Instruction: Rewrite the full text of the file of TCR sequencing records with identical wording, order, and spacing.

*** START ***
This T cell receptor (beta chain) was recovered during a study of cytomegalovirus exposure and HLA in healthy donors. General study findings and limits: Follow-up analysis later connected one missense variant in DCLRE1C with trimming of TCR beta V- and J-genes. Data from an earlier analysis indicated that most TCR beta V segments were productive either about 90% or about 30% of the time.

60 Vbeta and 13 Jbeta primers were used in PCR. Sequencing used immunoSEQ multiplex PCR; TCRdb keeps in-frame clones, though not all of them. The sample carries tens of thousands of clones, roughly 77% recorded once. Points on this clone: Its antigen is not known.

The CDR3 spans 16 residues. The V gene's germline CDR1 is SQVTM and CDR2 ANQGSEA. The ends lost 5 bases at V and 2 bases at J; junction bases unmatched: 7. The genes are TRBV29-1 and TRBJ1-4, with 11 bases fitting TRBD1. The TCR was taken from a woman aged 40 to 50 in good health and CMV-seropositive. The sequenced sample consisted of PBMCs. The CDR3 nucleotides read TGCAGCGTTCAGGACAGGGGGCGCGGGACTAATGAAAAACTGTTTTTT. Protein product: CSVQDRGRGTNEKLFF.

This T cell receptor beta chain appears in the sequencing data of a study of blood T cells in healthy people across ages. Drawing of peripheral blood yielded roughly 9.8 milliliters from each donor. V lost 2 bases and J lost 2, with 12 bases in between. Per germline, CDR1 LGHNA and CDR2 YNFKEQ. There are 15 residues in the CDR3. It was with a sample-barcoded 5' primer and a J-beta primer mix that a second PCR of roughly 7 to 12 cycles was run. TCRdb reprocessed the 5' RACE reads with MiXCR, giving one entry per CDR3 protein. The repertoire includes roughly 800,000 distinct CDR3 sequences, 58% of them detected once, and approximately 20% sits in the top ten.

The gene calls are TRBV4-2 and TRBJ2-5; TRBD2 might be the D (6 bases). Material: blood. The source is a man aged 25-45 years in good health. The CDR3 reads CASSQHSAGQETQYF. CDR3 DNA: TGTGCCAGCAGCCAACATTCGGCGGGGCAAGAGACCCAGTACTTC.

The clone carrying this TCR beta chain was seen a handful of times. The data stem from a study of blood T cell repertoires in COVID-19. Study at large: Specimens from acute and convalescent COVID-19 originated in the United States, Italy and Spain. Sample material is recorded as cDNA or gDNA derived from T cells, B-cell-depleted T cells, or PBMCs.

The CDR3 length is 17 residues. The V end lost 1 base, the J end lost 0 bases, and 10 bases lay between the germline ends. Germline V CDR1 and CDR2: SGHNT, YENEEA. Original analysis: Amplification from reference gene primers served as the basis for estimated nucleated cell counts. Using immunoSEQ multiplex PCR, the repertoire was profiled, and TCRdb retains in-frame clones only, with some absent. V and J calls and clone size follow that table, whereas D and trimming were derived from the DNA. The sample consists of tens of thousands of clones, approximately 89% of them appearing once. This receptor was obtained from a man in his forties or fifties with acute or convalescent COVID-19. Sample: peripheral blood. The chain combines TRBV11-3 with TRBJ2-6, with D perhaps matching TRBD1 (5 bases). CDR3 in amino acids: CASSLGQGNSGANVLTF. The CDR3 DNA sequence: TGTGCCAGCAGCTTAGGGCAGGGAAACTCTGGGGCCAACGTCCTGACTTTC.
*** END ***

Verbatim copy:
This T cell receptor (beta chain) was recovered during a study of cytomegalovirus exposure and HLA in healthy donors. General study findings and limits: Follow-up analysis later connected one missense variant in DCLRE1C with trimming of TCR beta V- and J-genes. Data from an earlier analysis indicated that most TCR beta V segments were productive either about 90% or about 30% of the time.

60 Vbeta and 13 Jbeta primers were used in PCR. Sequencing used immunoSEQ multiplex PCR; TCRdb keeps in-frame clones, though not all of them. The sample carries tens of thousands of clones, roughly 77% recorded once. Points on this clone: Its antigen is not known.

The CDR3 spans 16 residues. The V gene's germline CDR1 is SQVTM and CDR2 ANQGSEA. The ends lost 5 bases at V and 2 bases at J; junction bases unmatched: 7. The genes are TRBV29-1 and TRBJ1-4, with 11 bases fitting TRBD1. The TCR was taken from a woman aged 40 to 50 in good health and CMV-seropositive. The sequenced sample consisted of PBMCs. The CDR3 nucleotides read TGCAGCGTTCAGGACAGGGGGCGCGGGACTAATGAAAAACTGTTTTTT. Protein product: CSVQDRGRGTNEKLFF.

This T cell receptor beta chain appears in the sequencing data of a study of blood T cells in healthy people across ages. Drawing of peripheral blood yielded roughly 9.8 milliliters from each donor. V lost 2 bases and J lost 2, with 12 bases in between. Per germline, CDR1 LGHNA and CDR2 YNFKEQ. There are 15 residues in the CDR3. It was with a sample-barcoded 5' primer and a J-beta primer mix that a second PCR of roughly 7 to 12 cycles was run. TCRdb reprocessed the 5' RACE reads with MiXCR, giving one entry per CDR3 protein. The repertoire includes roughly 800,000 distinct CDR3 sequences, 58% of them detected once, and approximately 20% sits in the top ten.

The gene calls are TRBV4-2 and TRBJ2-5; TRBD2 might be the D (6 bases). Material: blood. The source is a man aged 25-45 years in good health. The CDR3 reads CASSQHSAGQETQYF. CDR3 DNA: TGTGCCAGCAGCCAACATTCGGCGGGGCAAGAGACCCAGTACTTC.

The clone carrying this TCR beta chain was seen a handful of times. The data stem from a study of blood T cell repertoires in COVID-19. Study at large: Specimens from acute and convalescent COVID-19 originated in the United States, Italy and Spain. Sample material is recorded as cDNA or gDNA derived from T cells, B-cell-depleted T cells, or PBMCs.

The CDR3 length is 17 residues. The V end lost 1 base, the J end lost 0 bases, and 10 bases lay between the germline ends. Germline V CDR1 and CDR2: SGHNT, YENEEA. Original analysis: Amplification from reference gene primers served as the basis for estimated nucleated cell counts. Using immunoSEQ multiplex PCR, the repertoire was profiled, and TCRdb retains in-frame clones only, with some absent. V and J calls and clone size follow that table, whereas D and trimming were derived from the DNA. The sample consists of tens of thousands of clones, approximately 89% of them appearing once. This receptor was obtained from a man in his forties or fifties with acute or convalescent COVID-19. Sample: peripheral blood. The chain combines TRBV11-3 with TRBJ2-6, with D perhaps matching TRBD1 (5 bases). CDR3 in amino acids: CASSLGQGNSGANVLTF. The CDR3 DNA sequence: TGTGCCAGCAGCTTAGGGCAGGGAAACTCTGGGGCCAACGTCCTGACTTTC.